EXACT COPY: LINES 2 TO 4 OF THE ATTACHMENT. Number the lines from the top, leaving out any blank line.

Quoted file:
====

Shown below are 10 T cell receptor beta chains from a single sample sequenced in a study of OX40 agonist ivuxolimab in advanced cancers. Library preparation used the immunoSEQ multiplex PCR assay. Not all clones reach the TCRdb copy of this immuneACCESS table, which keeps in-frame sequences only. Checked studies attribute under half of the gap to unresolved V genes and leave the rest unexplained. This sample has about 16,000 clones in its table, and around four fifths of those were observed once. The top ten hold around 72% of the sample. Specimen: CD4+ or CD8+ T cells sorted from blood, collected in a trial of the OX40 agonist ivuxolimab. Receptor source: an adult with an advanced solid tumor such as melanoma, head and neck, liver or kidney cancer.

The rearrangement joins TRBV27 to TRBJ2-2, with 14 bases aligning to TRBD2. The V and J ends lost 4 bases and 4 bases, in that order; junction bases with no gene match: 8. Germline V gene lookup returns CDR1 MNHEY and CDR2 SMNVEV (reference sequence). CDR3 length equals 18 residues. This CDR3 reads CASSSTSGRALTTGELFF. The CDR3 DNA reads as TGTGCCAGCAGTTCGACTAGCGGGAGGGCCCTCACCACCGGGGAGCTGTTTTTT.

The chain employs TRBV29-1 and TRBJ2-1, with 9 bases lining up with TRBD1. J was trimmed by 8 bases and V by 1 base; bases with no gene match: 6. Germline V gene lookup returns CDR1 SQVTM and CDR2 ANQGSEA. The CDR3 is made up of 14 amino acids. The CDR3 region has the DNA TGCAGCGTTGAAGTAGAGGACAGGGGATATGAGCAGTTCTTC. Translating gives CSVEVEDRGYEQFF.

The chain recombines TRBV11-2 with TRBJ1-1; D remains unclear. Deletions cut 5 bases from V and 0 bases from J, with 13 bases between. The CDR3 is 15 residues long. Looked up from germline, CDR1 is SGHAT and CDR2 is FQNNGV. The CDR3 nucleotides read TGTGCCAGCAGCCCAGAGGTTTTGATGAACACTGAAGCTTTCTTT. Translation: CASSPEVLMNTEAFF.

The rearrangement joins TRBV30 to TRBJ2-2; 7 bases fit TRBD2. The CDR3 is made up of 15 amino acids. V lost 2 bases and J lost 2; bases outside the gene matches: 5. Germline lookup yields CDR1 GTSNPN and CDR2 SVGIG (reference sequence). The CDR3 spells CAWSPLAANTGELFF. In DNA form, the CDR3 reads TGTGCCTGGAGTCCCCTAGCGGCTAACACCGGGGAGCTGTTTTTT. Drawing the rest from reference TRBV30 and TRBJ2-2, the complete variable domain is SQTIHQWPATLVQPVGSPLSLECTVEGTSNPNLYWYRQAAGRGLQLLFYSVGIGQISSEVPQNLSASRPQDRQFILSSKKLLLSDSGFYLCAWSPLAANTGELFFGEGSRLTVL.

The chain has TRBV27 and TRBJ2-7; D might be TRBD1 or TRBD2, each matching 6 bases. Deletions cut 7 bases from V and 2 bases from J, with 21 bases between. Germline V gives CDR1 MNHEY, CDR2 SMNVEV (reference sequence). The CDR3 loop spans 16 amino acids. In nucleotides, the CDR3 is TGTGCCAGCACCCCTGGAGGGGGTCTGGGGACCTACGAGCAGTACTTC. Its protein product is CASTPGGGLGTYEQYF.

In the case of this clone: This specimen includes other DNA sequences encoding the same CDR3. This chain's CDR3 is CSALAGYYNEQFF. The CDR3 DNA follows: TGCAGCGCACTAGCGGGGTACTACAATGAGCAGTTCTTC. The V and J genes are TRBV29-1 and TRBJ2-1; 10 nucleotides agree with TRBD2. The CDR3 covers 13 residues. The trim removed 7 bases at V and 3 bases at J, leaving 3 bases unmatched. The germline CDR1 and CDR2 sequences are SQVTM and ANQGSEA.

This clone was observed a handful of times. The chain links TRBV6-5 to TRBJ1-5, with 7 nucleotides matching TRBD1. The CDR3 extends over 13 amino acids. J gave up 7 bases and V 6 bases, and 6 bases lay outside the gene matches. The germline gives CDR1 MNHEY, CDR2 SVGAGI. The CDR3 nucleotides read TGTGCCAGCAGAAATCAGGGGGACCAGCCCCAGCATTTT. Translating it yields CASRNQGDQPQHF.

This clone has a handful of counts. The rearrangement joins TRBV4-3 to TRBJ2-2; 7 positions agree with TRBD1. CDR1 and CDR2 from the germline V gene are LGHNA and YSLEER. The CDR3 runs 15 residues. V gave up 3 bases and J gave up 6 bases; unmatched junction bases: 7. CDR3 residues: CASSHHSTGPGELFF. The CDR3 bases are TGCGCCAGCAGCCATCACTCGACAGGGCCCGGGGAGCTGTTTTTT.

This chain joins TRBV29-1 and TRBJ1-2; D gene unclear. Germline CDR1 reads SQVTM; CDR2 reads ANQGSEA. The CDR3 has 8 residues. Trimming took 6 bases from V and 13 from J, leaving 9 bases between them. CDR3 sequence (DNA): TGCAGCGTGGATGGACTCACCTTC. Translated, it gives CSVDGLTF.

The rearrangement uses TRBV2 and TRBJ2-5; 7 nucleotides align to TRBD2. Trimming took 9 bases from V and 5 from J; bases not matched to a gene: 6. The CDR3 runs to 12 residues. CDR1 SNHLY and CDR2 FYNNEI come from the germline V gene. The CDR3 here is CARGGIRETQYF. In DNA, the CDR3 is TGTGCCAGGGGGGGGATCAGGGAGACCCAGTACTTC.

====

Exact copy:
The rearrangement joins TRBV27 to TRBJ2-2, with 14 bases aligning to TRBD2. The V and J ends lost 4 bases and 4 bases, in that order; junction bases with no gene match: 8. Germline V gene lookup returns CDR1 MNHEY and CDR2 SMNVEV (reference sequence). CDR3 length equals 18 residues. This CDR3 reads CASSSTSGRALTTGELFF. The CDR3 DNA reads as TGTGCCAGCAGTTCGACTAGCGGGAGGGCCCTCACCACCGGGGAGCTGTTTTTT.

The chain employs TRBV29-1 and TRBJ2-1, with 9 bases lining up with TRBD1. J was trimmed by 8 bases and V by 1 base; bases with no gene match: 6. Germline V gene lookup returns CDR1 SQVTM and CDR2 ANQGSEA. The CDR3 is made up of 14 amino acids. The CDR3 region has the DNA TGCAGCGTTGAAGTAGAGGACAGGGGATATGAGCAGTTCTTC. Translating gives CSVEVEDRGYEQFF.

The chain recombines TRBV11-2 with TRBJ1-1; D remains unclear. Deletions cut 5 bases from V and 0 bases from J, with 13 bases between. The CDR3 is 15 residues long. Looked up from germline, CDR1 is SGHAT and CDR2 is FQNNGV. The CDR3 nucleotides read TGTGCCAGCAGCCCAGAGGTTTTGATGAACACTGAAGCTTTCTTT. Translation: CASSPEVLMNTEAFF.